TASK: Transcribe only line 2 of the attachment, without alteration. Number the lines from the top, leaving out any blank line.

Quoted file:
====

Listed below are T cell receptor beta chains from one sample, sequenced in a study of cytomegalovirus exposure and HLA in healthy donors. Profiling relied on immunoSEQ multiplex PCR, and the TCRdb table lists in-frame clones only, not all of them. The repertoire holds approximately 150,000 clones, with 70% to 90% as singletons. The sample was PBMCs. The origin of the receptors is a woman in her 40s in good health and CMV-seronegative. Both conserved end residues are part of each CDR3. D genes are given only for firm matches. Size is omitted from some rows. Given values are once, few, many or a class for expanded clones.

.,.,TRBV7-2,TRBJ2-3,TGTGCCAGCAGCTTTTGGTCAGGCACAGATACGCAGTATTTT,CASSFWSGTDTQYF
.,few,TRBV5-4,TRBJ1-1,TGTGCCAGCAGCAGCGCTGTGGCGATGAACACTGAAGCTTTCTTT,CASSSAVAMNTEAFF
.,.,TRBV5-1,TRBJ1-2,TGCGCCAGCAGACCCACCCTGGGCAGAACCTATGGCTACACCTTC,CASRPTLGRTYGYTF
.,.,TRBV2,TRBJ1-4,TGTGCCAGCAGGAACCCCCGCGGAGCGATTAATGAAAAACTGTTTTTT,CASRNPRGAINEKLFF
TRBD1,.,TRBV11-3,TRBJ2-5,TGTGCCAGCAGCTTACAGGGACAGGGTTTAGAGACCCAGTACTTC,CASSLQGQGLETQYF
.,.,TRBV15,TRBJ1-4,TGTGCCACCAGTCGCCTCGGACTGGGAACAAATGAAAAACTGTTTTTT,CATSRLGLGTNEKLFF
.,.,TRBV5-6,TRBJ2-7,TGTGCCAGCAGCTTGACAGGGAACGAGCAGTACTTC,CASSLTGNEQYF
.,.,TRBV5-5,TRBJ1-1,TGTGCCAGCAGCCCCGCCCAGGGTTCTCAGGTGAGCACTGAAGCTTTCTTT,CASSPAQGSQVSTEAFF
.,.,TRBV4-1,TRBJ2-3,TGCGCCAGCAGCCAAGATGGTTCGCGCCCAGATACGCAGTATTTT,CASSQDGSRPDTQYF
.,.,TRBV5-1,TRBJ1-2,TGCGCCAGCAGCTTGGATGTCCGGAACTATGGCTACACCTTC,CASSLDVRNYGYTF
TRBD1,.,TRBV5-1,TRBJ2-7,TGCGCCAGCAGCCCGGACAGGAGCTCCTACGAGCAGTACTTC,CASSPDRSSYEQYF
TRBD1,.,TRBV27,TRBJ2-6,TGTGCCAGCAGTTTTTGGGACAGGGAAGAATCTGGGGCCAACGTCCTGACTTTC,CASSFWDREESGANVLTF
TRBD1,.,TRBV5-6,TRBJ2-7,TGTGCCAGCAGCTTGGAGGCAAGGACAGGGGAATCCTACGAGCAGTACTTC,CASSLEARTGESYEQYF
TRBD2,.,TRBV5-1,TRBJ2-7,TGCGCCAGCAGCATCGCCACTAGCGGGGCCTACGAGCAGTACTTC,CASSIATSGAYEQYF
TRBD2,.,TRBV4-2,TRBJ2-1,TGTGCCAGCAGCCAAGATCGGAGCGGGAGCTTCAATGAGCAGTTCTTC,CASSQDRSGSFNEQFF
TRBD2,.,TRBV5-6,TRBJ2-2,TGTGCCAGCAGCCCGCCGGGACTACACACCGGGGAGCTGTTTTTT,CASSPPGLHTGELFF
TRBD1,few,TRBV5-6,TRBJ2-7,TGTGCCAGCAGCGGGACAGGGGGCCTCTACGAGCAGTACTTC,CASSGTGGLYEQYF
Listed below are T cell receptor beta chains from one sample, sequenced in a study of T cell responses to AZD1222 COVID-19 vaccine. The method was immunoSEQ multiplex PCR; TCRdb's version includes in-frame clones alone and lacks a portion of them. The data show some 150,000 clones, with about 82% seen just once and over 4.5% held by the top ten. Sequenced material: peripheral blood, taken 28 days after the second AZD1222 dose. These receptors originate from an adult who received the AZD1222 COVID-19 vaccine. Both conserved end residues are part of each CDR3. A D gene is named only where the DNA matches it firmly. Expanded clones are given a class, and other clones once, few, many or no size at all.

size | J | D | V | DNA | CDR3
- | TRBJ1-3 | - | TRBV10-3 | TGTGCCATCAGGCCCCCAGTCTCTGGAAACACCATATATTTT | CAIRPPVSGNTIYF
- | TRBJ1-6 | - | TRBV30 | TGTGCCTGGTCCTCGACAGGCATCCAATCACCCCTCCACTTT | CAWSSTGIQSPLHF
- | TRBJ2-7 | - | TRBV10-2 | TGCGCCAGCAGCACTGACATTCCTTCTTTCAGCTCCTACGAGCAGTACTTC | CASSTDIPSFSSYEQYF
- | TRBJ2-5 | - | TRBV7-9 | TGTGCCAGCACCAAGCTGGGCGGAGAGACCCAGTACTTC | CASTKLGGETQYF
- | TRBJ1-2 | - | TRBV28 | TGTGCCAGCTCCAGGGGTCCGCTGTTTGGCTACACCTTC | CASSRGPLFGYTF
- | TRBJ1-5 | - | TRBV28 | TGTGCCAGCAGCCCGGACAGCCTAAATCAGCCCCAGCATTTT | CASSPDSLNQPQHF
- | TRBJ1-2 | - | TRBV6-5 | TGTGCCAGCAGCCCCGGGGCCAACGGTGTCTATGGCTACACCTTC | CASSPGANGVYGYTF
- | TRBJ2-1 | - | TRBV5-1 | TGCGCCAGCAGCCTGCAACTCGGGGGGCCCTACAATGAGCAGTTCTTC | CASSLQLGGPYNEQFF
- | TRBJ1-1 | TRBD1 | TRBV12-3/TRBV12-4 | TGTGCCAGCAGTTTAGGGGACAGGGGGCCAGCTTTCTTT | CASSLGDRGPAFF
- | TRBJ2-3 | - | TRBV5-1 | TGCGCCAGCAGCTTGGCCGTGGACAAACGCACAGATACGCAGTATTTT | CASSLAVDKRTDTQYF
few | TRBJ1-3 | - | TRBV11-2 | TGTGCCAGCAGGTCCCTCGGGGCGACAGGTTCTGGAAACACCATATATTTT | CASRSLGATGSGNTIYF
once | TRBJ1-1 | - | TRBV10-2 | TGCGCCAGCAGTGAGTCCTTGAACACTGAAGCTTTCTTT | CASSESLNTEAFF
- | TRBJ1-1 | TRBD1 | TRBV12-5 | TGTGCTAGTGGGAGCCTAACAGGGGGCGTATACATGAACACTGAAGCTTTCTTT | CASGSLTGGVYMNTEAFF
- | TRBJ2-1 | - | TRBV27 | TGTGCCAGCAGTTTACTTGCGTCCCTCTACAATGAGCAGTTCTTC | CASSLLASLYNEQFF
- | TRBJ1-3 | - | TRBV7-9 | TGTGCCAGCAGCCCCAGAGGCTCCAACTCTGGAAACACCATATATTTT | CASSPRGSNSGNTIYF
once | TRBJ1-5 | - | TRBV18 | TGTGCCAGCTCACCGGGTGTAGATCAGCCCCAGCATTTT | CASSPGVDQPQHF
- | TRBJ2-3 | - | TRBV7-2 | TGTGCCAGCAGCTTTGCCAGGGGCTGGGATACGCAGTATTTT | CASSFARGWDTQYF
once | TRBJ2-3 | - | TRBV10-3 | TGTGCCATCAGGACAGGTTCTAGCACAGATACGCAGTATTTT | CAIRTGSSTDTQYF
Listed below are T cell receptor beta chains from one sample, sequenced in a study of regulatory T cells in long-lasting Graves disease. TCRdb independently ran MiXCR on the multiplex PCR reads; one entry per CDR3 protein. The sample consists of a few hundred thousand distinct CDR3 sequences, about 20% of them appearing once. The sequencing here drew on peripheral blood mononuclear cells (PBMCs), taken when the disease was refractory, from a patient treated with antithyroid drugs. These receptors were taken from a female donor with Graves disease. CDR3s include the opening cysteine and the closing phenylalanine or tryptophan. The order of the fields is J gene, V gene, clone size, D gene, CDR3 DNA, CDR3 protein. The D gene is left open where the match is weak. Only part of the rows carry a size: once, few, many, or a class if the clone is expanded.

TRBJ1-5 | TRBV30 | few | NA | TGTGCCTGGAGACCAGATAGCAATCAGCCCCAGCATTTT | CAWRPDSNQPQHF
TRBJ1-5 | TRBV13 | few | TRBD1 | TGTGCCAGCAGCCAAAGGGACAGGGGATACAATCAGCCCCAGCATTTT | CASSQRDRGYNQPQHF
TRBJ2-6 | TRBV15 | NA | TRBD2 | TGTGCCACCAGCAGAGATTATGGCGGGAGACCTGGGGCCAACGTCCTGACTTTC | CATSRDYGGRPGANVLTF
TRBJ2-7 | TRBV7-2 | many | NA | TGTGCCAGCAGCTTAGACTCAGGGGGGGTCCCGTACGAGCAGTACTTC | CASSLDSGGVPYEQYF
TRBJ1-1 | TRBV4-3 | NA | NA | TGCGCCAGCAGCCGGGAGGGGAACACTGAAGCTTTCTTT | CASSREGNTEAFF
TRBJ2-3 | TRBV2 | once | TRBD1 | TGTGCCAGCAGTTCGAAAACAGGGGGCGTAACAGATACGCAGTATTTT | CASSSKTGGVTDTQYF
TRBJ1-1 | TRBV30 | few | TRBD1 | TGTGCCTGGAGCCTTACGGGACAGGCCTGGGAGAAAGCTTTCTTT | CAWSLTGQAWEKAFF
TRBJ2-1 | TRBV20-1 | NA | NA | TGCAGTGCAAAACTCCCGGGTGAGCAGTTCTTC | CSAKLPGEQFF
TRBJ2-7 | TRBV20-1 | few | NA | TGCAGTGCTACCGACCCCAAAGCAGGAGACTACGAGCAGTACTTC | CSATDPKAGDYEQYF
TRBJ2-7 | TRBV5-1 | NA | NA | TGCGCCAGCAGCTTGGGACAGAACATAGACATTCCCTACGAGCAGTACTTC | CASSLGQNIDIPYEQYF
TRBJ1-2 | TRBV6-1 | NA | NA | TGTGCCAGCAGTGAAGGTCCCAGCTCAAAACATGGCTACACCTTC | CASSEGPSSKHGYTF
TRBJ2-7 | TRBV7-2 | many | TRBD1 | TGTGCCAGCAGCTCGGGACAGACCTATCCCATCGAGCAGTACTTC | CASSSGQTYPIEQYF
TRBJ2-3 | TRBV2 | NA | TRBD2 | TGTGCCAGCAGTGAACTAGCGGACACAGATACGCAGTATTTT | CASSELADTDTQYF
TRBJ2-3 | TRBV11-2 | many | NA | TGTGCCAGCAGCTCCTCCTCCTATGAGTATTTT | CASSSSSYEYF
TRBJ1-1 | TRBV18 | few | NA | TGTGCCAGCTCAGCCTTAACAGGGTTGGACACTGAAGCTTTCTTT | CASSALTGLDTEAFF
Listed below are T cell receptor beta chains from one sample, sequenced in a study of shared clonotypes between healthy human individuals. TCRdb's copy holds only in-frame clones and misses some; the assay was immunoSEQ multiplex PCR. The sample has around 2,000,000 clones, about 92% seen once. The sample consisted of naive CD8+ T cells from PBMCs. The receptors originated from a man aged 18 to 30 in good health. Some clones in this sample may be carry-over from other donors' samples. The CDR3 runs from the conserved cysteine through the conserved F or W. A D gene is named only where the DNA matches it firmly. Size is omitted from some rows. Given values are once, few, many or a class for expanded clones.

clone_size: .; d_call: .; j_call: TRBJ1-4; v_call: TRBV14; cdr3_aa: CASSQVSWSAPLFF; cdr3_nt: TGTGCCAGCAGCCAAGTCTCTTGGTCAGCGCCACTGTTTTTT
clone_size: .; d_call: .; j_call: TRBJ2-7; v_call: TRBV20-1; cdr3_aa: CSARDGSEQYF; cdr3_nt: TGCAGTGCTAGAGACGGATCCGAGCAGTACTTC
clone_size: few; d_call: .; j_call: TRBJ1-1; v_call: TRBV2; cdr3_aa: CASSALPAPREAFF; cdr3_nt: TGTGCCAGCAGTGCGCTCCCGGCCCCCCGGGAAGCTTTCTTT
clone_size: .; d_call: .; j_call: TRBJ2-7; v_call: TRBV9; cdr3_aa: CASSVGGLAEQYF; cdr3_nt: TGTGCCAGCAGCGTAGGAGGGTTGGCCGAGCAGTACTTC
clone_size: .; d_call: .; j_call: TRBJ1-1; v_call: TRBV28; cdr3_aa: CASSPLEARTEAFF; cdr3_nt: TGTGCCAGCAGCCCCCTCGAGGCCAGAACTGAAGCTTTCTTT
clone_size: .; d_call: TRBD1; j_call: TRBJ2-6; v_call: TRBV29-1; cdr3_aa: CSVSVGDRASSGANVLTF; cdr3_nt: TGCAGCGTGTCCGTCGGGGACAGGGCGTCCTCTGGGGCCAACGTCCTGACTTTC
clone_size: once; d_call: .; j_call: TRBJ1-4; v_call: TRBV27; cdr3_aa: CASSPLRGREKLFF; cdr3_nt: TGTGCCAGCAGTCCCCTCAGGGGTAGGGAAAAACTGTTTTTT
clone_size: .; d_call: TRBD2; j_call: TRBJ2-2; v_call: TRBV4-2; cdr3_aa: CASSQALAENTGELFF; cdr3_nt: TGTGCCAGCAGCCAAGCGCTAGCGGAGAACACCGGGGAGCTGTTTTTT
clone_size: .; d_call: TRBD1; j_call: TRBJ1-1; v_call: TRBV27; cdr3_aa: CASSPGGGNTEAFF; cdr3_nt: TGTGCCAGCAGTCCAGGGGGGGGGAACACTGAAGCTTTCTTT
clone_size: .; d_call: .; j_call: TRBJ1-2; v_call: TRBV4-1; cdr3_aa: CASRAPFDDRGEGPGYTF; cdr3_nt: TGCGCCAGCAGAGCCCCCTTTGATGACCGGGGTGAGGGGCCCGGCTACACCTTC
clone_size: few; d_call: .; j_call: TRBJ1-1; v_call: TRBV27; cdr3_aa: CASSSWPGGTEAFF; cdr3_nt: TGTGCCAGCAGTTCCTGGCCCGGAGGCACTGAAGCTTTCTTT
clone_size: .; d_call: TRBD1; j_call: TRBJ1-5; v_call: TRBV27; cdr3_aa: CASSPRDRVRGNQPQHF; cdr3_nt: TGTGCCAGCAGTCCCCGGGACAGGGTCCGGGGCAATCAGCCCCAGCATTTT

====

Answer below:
.,.,TRBV7-2,TRBJ2-3,TGTGCCAGCAGCTTTTGGTCAGGCACAGATACGCAGTATTTT,CASSFWSGTDTQYF